posted by syzygy at 7:05 AM on November 15, 2012


What I want to do:

1. Form a more efficient way of dragging things behind draft animals.
2. Utilize circular components. Axles may be involved.


Seriously, these organizations exist within the Democratic party, and aren't limited to the Stonewall Democrats mentioned above. The party consists of central committees and local chapters, probably the most local of which are Democratic Clubs. Find your local one and recruit like-minded people to get involved with you. If there isn't one in your area, find one online that seems to lean in your direction and ask them how to establish a club.

But if you are thinking that you will either a) influence local races from afar or b) influence the party overall on the internet somehow, these efforts will fail. You need living, breathing people on the ground to vote and influence others to vote, on local & regional intra-party matters and for/against candidates. There's a chance these organizations already exist in your area and would welcome an infusion of energy and talent.

There's also Progressive Democrats of America.

Getting a lawyer as your first step is totally barking up the wrong tree. You need people, which means you need organizers and you need to be an organizer first. Otherwise there will be no organization for a lawyer to advise. I repeat: if you focus on the process rather than the people this will not work.
posted by univac at 7:33 AM on November 15, 2012


Is American democracy really only available to those who can afford lawyers and accountants? Should the rest of us just sit on our hands while the experts and rich folk deal with everything?

If you want to start your own organization, then yes, American democracy is prohibitively expensive. The campaign finance laws that are ostensibly meant to keep well-funded interests from dominating are, in practice, wielded as a weapon by those interests against others. It's pretty common for large lobby groups and political parties to demand inquiries into their opponents to try to shut them down. The laws are technical, complicated, and really easy to violate by accident. So yes, in our efforts to stifle the influence of the big, institutional players, we're actually stifling the influence of lots and lots of little, grassroots players. It's a mess.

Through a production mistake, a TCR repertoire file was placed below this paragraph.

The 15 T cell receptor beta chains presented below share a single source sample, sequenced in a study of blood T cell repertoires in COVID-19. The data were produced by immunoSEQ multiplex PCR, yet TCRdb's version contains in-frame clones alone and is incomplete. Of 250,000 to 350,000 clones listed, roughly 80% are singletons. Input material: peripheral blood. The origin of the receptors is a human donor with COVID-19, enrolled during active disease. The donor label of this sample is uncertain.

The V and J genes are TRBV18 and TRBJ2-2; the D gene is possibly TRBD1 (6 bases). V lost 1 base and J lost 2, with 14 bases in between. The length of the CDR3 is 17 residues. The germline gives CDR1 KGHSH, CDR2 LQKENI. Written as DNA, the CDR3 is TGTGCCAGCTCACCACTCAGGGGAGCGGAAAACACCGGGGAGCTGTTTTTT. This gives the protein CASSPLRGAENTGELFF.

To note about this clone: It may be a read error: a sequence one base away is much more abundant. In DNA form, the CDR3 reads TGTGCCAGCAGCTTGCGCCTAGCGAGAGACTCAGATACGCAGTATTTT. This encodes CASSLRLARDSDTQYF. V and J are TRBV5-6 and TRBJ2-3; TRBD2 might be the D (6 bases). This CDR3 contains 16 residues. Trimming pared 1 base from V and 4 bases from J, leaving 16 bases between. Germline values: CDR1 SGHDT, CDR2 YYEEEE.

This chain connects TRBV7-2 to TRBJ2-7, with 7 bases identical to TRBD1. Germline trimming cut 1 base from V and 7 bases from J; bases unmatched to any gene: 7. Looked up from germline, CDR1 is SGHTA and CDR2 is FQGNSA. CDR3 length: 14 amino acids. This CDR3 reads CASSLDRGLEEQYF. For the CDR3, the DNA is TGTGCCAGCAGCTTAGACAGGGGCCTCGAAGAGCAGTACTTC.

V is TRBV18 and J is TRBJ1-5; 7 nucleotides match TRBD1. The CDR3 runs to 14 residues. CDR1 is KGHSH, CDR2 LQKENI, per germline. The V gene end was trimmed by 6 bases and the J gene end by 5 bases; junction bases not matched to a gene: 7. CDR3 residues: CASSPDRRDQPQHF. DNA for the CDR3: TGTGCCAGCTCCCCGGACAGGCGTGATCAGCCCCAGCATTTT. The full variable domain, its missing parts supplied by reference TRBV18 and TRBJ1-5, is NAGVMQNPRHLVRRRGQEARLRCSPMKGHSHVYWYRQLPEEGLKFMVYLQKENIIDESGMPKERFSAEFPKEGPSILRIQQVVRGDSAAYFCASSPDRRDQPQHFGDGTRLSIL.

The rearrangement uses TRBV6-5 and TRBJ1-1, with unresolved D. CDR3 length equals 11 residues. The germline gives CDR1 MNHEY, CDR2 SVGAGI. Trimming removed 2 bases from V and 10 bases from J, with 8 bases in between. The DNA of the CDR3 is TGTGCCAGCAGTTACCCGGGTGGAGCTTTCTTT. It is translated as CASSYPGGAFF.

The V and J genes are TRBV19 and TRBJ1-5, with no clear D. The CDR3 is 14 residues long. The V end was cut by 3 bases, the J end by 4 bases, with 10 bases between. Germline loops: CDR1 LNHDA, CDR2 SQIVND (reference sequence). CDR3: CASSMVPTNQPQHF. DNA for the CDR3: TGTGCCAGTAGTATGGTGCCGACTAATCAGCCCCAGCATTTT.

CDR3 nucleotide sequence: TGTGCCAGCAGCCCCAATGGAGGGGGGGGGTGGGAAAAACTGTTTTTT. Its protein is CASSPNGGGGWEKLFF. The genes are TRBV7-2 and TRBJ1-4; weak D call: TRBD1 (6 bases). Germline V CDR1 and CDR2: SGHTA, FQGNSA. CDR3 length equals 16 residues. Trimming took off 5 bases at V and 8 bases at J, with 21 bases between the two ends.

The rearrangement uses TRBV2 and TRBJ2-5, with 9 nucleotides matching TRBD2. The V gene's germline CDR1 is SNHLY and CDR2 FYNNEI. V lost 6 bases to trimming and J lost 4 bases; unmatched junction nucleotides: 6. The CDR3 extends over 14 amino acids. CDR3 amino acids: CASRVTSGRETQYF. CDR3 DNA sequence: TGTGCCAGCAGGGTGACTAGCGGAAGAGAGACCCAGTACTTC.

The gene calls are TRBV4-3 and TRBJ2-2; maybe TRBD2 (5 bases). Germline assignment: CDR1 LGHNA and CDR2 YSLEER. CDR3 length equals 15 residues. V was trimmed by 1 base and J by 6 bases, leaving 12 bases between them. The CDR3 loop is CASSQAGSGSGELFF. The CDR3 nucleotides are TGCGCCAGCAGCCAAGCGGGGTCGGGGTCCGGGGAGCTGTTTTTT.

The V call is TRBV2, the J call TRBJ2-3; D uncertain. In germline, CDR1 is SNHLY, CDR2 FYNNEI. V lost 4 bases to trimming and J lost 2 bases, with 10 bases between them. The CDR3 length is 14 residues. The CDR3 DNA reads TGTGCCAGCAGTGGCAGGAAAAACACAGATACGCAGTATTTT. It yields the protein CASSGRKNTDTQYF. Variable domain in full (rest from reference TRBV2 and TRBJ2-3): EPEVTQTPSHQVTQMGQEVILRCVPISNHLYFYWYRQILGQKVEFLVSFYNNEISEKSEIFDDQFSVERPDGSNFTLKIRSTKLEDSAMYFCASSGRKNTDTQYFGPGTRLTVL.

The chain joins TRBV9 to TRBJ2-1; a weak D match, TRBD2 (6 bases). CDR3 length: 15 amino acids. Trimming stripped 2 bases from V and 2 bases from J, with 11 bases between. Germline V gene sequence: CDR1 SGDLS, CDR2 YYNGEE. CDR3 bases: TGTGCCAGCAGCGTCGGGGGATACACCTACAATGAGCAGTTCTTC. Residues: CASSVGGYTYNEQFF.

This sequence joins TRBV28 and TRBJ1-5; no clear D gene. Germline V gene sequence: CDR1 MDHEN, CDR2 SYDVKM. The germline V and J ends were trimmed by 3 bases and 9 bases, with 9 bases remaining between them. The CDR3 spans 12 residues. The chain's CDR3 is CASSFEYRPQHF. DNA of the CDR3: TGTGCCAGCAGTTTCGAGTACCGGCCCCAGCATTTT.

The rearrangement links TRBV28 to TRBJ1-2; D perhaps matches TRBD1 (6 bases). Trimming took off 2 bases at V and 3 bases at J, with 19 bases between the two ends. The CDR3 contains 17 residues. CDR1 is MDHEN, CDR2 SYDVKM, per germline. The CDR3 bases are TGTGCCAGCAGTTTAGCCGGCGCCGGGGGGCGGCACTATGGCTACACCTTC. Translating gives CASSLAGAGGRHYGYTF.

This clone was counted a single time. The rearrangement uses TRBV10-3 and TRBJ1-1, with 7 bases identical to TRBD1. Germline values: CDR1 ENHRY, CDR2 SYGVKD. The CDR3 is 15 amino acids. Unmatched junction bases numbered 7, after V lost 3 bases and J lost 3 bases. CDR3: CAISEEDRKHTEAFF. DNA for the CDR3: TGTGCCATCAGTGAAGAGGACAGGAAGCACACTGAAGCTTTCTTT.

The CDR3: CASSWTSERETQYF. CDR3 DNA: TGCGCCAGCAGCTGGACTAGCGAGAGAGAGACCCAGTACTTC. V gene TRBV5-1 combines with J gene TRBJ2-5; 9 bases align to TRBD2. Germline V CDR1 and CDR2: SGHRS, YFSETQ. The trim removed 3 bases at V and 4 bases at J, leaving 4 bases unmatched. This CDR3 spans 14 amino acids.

posted by decathecting at 7:35 AM on November 15, 2012


You need people, which means you need organizers and you need to be an organizer first. univac is correct. Lawyers cannot help. Are yoiu trying to be grassroots or astroturf? Find like-minded people and organize an informal committee to assess the situation and discuss strategy.
posted by lathrop at 9:17 AM on November 15, 2012


Just want to make one point: There is no such thing as an 'official' political organization in the U.S.

I know that seems odd, since two parties, and an occasional third one, seem to be very 'official' indeed. They receive news coverage, are listed on ballots, etc. But no group of people assembled for the purpose of promoting political ideas is, or can ever be, more 'official' than any another.

I understand what the above posts are saying, and much of the advice is solid. But they answer different questions from the original. How to get on a ballot, report campaign financing, etc., if you choose to do these things. But I don't think I'm splitting hairs. It's an important principle of U.S. law, codified as the 'right of the people peacably to assemble.' The 1st Amendment makes no mention of 'official' assemblies.
posted by LonnieK at 9:52 AM on November 15, 2012


Thanks, folks. I signed up with the Progressive Democrats of America and am seeing where there all about, at the moment.
posted by syzygy at 10:44 PM on January 8, 2013